Ricky Bob and Tommy thumped back and forth through the house, arguing with one another the entire time. They carried in side tables, an armoire, boxes of Daisy’s books, and finally a plump blue recliner that clashed horribly with the vibrant green chairs Mrs. Phelps had left behind. “Please put it here.” Grace pointed to an empty spot beside the fireplace. As soon as the recliner was in place, Grace patted the armrest. “Look, Mama G. Your favorite chair.”
Mama G didn’t need two invitations. “That divan is as lumpy as a stack of firewood.” She settled into the chair with a sigh of relief, her eyes twinkling as she smiled up at Grace. “You’d think with all the padding on my ass, I wouldn’t need such stuffed cushions, but lord, this feels good.”
Daisy, who’d brought Mama G’s knitting basket, giggled.
Even Grace had to laugh. “We all deserve comfortable chairs.”
Mama G smiled indulgently. But as Grace watched, the older woman’s smile slipped, and she looked around the room as if searching for a memory that had just skittered out of sight. “We are . . .” Her voice, which used to be so crisp and firm, started to quaver, much like her hands. “I used to know this place.”
Grace patted Mama G’s shoulder. “We’re in Dove Pond at Philomedra Phelps’s house. She just left. Remember?”
Mama G blinked. “Oh. Oh yes.” She surveyed the room as if seeing it for the first time. “I hope she’ll cook us some spaghetti. I never could make sauce the way she did, although mine’s pretty good.”
“Your sauce is better than good,” Daisy said. “It’s perfect.”
The loud rumble of a motorcycle outside caught Grace’s attention. She left Mama G and Daisy talking about the merits of spaghetti sauce and went to the front window.
Grace pushed aside the lace curtain. Sunlight lit the front yard, gleaming through the trees to sprawl in golden patches on the green grass. The rumble drew closer, and a red-and-silver streak flashed down the street. The bike slowed and then turned into the driveway next door. This must be Travis Parker.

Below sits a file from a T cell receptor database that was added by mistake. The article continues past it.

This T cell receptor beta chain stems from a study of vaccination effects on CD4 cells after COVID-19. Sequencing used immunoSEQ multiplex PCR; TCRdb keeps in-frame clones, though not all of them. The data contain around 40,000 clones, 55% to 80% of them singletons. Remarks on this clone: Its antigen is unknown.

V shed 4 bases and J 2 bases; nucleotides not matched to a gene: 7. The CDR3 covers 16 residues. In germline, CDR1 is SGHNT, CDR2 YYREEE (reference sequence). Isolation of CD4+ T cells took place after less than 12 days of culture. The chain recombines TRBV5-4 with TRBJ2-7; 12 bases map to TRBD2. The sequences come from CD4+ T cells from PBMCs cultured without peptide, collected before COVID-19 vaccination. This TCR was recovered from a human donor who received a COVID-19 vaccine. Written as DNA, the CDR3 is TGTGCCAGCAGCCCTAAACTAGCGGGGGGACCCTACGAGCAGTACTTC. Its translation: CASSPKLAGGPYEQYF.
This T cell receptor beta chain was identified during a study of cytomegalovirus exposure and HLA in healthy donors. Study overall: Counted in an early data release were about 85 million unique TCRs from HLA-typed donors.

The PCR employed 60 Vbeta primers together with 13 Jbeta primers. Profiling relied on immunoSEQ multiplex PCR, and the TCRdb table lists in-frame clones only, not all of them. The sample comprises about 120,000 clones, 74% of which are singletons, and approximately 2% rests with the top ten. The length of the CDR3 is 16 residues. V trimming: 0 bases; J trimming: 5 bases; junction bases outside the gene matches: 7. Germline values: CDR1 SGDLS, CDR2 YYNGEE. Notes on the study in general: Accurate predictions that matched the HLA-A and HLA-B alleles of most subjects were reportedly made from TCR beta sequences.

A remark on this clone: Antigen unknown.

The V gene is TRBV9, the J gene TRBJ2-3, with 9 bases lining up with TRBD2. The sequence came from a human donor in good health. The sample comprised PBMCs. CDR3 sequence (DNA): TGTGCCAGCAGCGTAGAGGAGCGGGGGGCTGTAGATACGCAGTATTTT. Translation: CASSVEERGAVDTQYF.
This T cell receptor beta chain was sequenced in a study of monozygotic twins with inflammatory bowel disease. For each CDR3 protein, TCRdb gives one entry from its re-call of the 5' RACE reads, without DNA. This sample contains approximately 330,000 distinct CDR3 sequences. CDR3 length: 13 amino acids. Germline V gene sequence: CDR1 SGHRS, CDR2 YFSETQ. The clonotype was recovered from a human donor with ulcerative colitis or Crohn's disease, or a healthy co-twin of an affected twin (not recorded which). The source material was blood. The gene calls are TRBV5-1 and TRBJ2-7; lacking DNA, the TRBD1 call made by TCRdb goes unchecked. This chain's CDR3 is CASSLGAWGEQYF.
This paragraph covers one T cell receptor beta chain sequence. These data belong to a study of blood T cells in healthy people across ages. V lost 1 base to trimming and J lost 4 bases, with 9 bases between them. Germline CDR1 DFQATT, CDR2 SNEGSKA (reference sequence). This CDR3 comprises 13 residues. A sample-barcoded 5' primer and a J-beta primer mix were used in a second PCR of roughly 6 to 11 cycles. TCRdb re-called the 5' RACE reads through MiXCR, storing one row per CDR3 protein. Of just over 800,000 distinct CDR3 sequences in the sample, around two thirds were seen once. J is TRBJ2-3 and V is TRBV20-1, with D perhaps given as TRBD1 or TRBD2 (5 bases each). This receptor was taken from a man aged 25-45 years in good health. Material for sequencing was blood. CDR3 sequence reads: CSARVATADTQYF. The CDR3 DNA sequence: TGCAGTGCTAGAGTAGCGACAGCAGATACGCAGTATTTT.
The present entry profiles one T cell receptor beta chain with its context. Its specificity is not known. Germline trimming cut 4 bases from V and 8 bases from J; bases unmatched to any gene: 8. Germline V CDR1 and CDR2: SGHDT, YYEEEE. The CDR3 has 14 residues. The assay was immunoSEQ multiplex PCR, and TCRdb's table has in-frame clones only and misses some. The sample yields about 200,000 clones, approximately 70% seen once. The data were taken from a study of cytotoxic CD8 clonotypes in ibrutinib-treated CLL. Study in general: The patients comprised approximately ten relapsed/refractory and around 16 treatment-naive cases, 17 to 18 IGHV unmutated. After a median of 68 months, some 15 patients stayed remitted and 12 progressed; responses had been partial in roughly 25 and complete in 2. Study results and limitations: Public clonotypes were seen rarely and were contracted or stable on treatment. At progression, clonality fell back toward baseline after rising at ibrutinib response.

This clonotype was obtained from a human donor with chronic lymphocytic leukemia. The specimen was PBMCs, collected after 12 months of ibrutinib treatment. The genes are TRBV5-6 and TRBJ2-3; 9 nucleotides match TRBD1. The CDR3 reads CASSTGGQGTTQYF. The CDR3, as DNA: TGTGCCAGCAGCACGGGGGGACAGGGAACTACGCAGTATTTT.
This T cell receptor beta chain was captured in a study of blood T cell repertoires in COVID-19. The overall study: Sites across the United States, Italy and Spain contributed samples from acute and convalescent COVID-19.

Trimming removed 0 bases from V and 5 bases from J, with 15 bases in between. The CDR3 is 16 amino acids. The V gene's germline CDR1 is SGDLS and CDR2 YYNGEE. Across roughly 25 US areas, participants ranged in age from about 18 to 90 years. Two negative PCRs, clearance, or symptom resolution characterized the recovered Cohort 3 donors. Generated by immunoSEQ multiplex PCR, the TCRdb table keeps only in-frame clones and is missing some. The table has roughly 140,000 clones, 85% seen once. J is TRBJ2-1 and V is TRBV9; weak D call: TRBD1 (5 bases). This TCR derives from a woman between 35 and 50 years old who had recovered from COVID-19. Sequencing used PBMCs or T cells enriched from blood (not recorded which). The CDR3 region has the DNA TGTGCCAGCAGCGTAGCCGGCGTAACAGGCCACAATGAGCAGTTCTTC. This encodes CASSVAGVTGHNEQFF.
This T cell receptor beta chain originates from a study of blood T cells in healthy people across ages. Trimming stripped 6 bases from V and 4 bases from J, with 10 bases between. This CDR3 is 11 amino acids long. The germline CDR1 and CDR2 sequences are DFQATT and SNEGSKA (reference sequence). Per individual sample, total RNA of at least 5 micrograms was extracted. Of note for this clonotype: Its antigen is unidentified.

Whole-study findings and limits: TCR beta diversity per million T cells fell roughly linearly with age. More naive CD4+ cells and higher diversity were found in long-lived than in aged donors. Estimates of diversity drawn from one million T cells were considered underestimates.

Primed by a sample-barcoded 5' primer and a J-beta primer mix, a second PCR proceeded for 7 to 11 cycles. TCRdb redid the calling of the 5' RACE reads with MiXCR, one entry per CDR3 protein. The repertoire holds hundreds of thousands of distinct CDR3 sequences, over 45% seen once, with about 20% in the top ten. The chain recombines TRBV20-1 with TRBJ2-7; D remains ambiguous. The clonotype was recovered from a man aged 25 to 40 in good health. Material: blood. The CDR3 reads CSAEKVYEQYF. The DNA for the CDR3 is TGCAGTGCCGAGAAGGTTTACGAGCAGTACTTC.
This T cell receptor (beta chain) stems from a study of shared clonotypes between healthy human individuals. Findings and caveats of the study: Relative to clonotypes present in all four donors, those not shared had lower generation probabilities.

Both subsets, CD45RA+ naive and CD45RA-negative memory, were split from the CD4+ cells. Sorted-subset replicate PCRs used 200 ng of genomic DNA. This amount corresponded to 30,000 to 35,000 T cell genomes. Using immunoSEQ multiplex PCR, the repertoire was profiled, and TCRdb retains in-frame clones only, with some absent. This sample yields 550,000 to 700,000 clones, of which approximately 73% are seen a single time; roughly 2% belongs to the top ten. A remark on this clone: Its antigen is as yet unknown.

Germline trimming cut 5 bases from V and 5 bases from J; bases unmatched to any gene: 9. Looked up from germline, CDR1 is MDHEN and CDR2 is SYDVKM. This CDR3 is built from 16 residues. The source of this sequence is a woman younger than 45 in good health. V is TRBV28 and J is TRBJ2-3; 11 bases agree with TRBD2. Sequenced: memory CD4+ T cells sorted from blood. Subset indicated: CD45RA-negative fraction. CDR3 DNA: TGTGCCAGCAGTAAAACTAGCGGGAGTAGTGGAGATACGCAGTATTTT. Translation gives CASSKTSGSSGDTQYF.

Grace leaned forward so she could see him a little better. Broad-shouldered and as powerfully built as a cage fighter, the man wore a white T-shirt and jeans with effortless ease. He parked the bike next to his walkway, kicked the stand into place, and climbed off. He removed his helmet and long, dark hair spilled almost to his shoulders, in odd contrast to the harsh lines of his face. Oh great, of all the neighbors in the world, I get Khal Drogo.
He pulled his hand impatiently through his hair, hung his helmet on his bike, and then walked toward his house. He paused as he neared the door and turned to stare across his yard, as if looking for something. The sunlight hit his face and she caught sight of a thick red scar that ran up his neck to disappear under his five-o’clock shadow on one cheek.
I wonder what happened? A motorcycle wreck, no doubt.
He cupped his hands to his mouth. “Killer!” he yelled.
Killer? Alarmed, Grace looked in the direction he stared, waiting to see the hellhound worthy of such a name.
The man called again, more loudly this time. But nothing happened, and after a moment, he shrugged and went inside.
So that was her neighbor. And Killer, too. If that dog comes even close to Daisy, we’re going to have some words. Mrs. Phelps had said Travis Parker was the keep-to-himself type, and Grace could only hope the old woman was right. Judging from the deeply carved lines on his face, the khal didn’t look as if he was what one might call “good-natured.”
She was starting to turn away from the window when a blue pickup truck pulled into the drive that curled up to the Dove house. Intrigued, Grace pushed the curtain farther back and was surprised to see that the woman who climbed out of the truck wasn’t an ancient crone at all, but was Grace’s age or perhaps even younger. The woman had dark blond hair that was tied in a messy braid that flopped over her shoulder, and she wore a floaty, gauzy dress and sandals.
She reached into the back seat, pulled out a stack of books, and used her shoulder to shut the truck door. She’d just started up the walk toward her house when she stopped and looked down at the books and began scolding them as if they were alive.
Grace blinked. Good God. I’m surrounded by loonies. Biker Khal Drogo next door and hippie Hermione Granger in the house after that.
The woman patted the top book on the stack and started up the flower-lined walkway to her door. She’d just reached the steps when, with a sudden swivel, she looked directly at Grace. A delighted smile broke over her face, and she waved.
Startled, Grace jumped back and released the curtain, her face hot. As she turned, she found Mama G’s gaze locked on her.
“See something interesting?”
“No,” Grace lied.